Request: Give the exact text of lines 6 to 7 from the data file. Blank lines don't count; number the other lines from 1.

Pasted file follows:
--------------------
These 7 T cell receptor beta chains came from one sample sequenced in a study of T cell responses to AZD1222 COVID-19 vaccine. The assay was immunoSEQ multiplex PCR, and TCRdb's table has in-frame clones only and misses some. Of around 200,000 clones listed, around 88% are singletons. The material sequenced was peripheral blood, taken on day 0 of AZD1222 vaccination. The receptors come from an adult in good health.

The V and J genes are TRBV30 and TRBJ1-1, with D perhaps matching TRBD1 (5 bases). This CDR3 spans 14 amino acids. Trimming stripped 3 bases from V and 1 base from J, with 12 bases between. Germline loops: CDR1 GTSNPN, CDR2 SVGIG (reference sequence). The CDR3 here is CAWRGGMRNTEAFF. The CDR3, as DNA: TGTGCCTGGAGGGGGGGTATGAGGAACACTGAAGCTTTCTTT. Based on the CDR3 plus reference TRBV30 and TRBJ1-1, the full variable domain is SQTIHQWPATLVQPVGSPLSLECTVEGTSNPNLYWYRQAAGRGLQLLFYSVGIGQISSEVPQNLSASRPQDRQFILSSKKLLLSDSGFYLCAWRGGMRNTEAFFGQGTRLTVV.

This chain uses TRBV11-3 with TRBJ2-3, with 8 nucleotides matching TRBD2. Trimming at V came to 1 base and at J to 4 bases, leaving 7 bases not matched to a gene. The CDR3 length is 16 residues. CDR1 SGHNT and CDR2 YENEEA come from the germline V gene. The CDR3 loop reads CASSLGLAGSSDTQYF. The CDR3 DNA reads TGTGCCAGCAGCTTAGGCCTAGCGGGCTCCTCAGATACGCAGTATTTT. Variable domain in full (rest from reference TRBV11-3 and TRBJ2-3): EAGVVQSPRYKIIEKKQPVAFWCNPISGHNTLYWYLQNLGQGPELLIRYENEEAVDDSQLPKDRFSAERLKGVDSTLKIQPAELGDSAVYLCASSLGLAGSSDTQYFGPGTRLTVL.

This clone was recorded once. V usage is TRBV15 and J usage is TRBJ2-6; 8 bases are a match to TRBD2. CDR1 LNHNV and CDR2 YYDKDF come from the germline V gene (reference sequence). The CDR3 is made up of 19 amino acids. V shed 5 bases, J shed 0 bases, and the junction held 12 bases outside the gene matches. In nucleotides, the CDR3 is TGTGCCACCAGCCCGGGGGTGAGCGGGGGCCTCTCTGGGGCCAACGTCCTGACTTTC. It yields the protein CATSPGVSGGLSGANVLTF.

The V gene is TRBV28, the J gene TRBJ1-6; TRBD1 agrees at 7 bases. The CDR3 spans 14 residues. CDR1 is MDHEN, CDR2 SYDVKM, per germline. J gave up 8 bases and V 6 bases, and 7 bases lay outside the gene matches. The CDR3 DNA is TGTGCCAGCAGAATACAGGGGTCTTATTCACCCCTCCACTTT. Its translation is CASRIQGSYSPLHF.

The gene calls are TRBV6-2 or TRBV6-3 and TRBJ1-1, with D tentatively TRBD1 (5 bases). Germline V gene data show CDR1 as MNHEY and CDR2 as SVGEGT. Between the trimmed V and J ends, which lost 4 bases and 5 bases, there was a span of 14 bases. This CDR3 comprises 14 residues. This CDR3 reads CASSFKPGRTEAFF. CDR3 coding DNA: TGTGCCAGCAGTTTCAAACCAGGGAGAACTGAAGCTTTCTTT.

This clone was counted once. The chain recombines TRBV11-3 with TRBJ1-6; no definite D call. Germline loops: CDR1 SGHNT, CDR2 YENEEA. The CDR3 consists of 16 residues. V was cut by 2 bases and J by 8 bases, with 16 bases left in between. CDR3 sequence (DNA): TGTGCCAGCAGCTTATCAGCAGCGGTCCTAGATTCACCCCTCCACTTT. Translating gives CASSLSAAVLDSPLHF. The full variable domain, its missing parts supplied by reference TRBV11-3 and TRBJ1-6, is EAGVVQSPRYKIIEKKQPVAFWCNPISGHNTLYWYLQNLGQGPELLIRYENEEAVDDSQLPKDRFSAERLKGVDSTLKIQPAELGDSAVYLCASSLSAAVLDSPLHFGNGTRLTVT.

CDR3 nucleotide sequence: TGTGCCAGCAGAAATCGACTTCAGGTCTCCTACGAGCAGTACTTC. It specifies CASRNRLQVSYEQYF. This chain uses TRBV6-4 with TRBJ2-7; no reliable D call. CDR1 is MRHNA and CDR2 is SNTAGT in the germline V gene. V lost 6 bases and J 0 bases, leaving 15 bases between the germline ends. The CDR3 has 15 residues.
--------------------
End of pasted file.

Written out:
The gene calls are TRBV6-2 or TRBV6-3 and TRBJ1-1, with D tentatively TRBD1 (5 bases). Germline V gene data show CDR1 as MNHEY and CDR2 as SVGEGT. Between the trimmed V and J ends, which lost 4 bases and 5 bases, there was a span of 14 bases. This CDR3 comprises 14 residues. This CDR3 reads CASSFKPGRTEAFF. CDR3 coding DNA: TGTGCCAGCAGTTTCAAACCAGGGAGAACTGAAGCTTTCTTT.

This clone was counted once. The chain recombines TRBV11-3 with TRBJ1-6; no definite D call. Germline loops: CDR1 SGHNT, CDR2 YENEEA. The CDR3 consists of 16 residues. V was cut by 2 bases and J by 8 bases, with 16 bases left in between. CDR3 sequence (DNA): TGTGCCAGCAGCTTATCAGCAGCGGTCCTAGATTCACCCCTCCACTTT. Translating gives CASSLSAAVLDSPLHF. The full variable domain, its missing parts supplied by reference TRBV11-3 and TRBJ1-6, is EAGVVQSPRYKIIEKKQPVAFWCNPISGHNTLYWYLQNLGQGPELLIRYENEEAVDDSQLPKDRFSAERLKGVDSTLKIQPAELGDSAVYLCASSLSAAVLDSPLHFGNGTRLTVT.